The expo on commemorative stamps and first day covers keeps the spirit of Independence alive long after the celebrations
So you watched the tricolour unfurl, sang the National anthem hoarsely, and enjoyed a day away off from work. Independence Day, maybe already forgotten, but a philatelic expo underway in the city seeks to keep the spirit flying aloft, long after the celebrations are over.
The expo by Tiruchi Philatelist’s Association, one of the oldest surviving in the country, chronicles the ‘saga of India’s freedom struggle though Indian postage stamps’, to quote from the display. Right from the heroes of the First War of Indian Independence like Nana Saheb, Tantya Tope, Rani Lakshmi Bai and Mangal Pandey to Dadabai Naroji, the ‘old man of India’, Tilak who famously uttered ‘Swaraj is my birthright and India’s first prime minster Jawaharlal Nehru, the collection spans a hundred years. Not to forget are milestone events including Vellore Mutiny, the Satyagraha and Jallian walla bagh massacre that changed the face of the movement.
Displayed in five frames, the exhibition features the collection of three young hobbyists. An impressive award-winning collection by R.Susendran, a Class VIII student from Vasavi Vidyalalya, is followed by a single frame display by Irin Princy, B.A. student, Holy Cross College and engineering student, K.Sivachidambaram Pillai.
Much more than the Mahatma
Though the younger generation may most likely associate the freedom struggle with Gandhi, the young philatelists have grouped many lesser-known names along with prominent ones to highlight their role in the freedom movement. Yet, the Mahatma has an entire section dedicated to him, including a rare 1948 stamp.
Though glimpses of their lives accompany first day covers and stamps, information on featured personalities is often inadequate. These are sourced from brochures accompanying stamps at the time of release, says P.Soundararajan, president of the association. Among 3000commemorative stamps released so far in India, at least 80 per cent are tributes to personalities, predominantly martyrs and leaders, he adds.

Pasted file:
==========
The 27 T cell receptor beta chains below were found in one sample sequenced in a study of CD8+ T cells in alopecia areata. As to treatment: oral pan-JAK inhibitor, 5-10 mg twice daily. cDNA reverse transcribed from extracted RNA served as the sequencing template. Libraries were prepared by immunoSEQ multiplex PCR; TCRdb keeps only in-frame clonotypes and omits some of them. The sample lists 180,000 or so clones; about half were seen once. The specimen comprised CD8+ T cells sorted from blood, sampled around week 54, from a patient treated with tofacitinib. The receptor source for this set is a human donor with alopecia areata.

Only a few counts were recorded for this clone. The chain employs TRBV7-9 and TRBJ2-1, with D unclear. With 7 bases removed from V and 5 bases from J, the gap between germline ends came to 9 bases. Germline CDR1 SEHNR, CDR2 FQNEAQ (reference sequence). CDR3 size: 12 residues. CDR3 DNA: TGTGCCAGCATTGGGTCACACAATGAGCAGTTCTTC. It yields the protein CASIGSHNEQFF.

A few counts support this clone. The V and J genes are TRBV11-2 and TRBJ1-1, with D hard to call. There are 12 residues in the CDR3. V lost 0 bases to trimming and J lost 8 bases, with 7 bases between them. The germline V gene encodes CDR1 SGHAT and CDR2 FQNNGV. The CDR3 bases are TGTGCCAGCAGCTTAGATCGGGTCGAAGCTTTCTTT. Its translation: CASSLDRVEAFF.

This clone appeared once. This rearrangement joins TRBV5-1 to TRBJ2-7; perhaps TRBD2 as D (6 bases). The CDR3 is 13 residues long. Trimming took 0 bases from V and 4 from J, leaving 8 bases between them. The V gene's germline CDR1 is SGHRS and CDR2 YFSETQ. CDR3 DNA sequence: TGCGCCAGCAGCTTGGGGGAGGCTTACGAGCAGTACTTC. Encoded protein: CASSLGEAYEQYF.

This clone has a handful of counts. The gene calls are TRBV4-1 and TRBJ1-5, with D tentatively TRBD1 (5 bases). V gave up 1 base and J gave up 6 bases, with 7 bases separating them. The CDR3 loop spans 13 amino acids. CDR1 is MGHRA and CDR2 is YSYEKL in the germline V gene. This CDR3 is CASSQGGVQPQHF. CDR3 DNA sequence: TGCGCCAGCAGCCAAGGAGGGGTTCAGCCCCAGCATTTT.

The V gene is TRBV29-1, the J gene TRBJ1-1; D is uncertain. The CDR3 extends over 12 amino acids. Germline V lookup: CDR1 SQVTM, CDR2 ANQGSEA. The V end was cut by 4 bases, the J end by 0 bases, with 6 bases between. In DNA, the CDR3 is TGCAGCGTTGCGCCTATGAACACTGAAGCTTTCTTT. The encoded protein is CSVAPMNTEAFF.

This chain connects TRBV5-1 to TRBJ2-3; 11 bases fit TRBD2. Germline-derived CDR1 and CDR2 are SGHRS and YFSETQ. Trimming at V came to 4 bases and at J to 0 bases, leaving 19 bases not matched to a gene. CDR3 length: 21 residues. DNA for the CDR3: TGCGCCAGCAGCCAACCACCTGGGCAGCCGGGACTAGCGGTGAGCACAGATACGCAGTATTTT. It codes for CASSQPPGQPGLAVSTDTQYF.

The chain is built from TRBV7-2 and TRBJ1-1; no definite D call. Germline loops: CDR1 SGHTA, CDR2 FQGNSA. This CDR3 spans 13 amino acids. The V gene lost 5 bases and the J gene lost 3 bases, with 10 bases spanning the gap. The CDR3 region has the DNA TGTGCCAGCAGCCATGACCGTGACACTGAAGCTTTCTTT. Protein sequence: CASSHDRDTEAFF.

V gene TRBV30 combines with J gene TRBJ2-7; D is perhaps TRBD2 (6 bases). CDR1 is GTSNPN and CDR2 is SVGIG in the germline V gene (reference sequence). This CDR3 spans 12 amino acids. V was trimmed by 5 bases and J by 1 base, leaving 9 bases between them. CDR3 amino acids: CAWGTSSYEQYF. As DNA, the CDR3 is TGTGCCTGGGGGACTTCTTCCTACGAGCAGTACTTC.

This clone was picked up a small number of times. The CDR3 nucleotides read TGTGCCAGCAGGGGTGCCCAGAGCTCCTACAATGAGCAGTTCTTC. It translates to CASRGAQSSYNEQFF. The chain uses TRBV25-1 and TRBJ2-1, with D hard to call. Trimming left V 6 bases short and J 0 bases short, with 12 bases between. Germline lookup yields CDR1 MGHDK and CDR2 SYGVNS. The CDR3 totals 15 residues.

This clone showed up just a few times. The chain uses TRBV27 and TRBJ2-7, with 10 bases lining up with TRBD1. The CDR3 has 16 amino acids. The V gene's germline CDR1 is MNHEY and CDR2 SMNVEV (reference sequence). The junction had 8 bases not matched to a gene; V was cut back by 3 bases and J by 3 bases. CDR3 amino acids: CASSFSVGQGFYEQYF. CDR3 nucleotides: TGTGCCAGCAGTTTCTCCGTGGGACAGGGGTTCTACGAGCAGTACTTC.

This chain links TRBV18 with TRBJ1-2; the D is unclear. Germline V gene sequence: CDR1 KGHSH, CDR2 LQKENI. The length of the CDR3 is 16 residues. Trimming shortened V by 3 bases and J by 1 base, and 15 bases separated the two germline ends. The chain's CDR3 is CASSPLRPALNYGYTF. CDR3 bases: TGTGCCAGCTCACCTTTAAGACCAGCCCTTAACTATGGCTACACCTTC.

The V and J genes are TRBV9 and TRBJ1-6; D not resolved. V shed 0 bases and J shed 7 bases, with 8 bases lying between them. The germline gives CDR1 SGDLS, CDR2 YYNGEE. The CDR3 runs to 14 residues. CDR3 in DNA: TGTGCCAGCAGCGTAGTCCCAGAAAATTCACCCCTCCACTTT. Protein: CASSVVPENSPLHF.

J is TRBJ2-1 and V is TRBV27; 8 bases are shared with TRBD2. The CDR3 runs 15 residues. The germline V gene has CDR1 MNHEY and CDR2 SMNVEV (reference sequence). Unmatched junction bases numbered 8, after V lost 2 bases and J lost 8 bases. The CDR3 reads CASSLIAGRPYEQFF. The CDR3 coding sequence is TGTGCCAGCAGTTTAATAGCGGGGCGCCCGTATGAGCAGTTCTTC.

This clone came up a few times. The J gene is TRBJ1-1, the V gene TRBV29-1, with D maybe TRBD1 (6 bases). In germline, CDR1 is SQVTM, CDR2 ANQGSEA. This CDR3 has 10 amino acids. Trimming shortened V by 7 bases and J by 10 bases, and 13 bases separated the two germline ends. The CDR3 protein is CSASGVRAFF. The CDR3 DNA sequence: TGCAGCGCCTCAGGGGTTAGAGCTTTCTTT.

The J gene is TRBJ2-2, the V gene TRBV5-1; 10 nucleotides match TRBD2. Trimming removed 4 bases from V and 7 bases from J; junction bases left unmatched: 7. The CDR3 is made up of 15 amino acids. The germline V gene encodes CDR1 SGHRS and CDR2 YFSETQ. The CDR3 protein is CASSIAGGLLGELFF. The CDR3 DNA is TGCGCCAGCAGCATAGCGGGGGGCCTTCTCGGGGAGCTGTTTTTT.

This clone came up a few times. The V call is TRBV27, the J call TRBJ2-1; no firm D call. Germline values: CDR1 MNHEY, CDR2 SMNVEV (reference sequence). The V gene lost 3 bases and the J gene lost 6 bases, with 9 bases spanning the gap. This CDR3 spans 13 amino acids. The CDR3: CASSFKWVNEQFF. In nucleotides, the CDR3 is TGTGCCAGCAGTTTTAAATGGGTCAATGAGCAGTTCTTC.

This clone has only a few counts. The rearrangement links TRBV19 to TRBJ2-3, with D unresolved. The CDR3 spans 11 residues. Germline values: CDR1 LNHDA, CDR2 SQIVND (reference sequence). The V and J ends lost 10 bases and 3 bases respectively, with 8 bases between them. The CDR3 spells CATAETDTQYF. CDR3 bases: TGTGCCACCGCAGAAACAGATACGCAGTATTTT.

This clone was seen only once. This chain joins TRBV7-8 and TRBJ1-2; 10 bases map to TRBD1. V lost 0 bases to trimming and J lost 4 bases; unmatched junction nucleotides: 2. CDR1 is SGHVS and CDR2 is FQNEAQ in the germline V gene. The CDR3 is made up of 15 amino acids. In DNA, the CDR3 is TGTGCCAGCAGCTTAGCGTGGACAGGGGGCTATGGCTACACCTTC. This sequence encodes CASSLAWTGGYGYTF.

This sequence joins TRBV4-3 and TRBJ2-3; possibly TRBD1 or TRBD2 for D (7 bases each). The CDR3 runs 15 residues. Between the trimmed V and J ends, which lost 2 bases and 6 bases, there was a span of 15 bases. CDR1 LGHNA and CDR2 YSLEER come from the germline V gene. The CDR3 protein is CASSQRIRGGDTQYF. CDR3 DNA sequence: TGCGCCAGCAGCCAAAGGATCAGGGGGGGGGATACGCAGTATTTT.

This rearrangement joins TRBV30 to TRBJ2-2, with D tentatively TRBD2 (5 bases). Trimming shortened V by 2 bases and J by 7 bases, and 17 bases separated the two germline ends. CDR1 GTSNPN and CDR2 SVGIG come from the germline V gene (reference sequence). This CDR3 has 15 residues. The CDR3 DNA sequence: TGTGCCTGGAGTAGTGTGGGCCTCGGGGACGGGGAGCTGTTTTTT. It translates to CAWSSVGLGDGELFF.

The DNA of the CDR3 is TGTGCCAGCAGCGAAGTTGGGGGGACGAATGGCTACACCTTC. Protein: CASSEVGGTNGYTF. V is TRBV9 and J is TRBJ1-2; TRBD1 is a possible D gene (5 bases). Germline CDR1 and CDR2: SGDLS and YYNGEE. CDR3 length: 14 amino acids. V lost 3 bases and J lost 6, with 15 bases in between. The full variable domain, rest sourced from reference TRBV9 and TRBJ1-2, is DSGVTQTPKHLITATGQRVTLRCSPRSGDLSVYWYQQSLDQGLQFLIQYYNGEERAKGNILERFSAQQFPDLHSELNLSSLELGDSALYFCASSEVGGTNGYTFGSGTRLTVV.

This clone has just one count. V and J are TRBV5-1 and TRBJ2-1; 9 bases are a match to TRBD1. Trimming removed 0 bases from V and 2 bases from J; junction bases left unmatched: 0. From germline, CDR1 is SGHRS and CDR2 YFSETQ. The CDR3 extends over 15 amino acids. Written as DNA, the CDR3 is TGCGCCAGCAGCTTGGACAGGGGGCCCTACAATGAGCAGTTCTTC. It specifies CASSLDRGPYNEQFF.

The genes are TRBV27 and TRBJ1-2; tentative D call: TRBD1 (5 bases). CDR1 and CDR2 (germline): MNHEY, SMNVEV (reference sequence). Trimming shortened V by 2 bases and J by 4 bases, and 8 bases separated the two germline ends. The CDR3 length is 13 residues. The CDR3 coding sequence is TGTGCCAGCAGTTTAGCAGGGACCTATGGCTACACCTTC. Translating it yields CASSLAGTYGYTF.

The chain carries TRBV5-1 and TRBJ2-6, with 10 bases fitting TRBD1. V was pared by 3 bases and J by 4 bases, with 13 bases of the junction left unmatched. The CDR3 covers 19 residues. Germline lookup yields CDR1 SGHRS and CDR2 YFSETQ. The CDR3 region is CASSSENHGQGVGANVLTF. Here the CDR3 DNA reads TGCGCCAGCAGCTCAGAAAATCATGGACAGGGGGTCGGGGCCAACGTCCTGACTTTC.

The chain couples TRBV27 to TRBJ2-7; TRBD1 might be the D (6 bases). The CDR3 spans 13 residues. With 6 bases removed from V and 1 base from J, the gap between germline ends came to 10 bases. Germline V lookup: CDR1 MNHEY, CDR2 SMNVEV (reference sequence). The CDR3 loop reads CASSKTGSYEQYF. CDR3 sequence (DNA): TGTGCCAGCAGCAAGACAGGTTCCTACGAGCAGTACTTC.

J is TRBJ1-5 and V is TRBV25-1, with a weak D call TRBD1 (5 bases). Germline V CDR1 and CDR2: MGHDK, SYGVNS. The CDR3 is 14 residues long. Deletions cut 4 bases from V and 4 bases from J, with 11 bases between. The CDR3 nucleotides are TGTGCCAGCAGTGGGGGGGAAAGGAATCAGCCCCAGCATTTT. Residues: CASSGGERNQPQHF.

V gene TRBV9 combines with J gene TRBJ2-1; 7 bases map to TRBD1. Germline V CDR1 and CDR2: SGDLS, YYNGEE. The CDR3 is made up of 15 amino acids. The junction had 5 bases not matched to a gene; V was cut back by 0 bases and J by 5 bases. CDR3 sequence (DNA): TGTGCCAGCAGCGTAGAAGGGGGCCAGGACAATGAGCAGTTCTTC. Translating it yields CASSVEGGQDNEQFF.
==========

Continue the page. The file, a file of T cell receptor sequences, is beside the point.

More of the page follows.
Among the collection are a first day cover with a relaxed Indira Gandhi on a swing surrounded bytribal women; four composite stamps with 60 portraits of Indian National Congress presidents from A.O. Hume to Rajiv Gandhi, commemorative of the centenary of the Indian National Congress and a first day cover of the INA memorial in honour of Netaji. Sri Aurobindo ,Bipin Chandnra Pal, economist Romesh ChunderDutt, Chittaranjan Das are among those featured.
Stamps on women include Madam Bhikaji , Kasturba Gandhi, Kamala Nehru and Sarojini Naidu. For those keenon a finding local interest, spot V.O.Chidamabaram Pillai, Tirupur Kumaran, Thillayadi Valliamai, Bharathi, Annadurai and Rajaji. A special collection is the series of stamps with tricolour vertical bands running on either side of the stamp, that pay homage to leaders.
Reading between the lines one can find bloopers, incongruities and political undercurrents making their way onto the stamps. A stamp depicting Gandhi’s feet, for instance, have sandals that appear mismatched. The first stamps to portray the Mahatma were printed in Switzerland, ironical for a man who championed Swadeshi, says Soundararajan.
The expo is on till Septemeber 5 at the Philatelic Bureau, Head Post Office from 10 am to 6 p.m.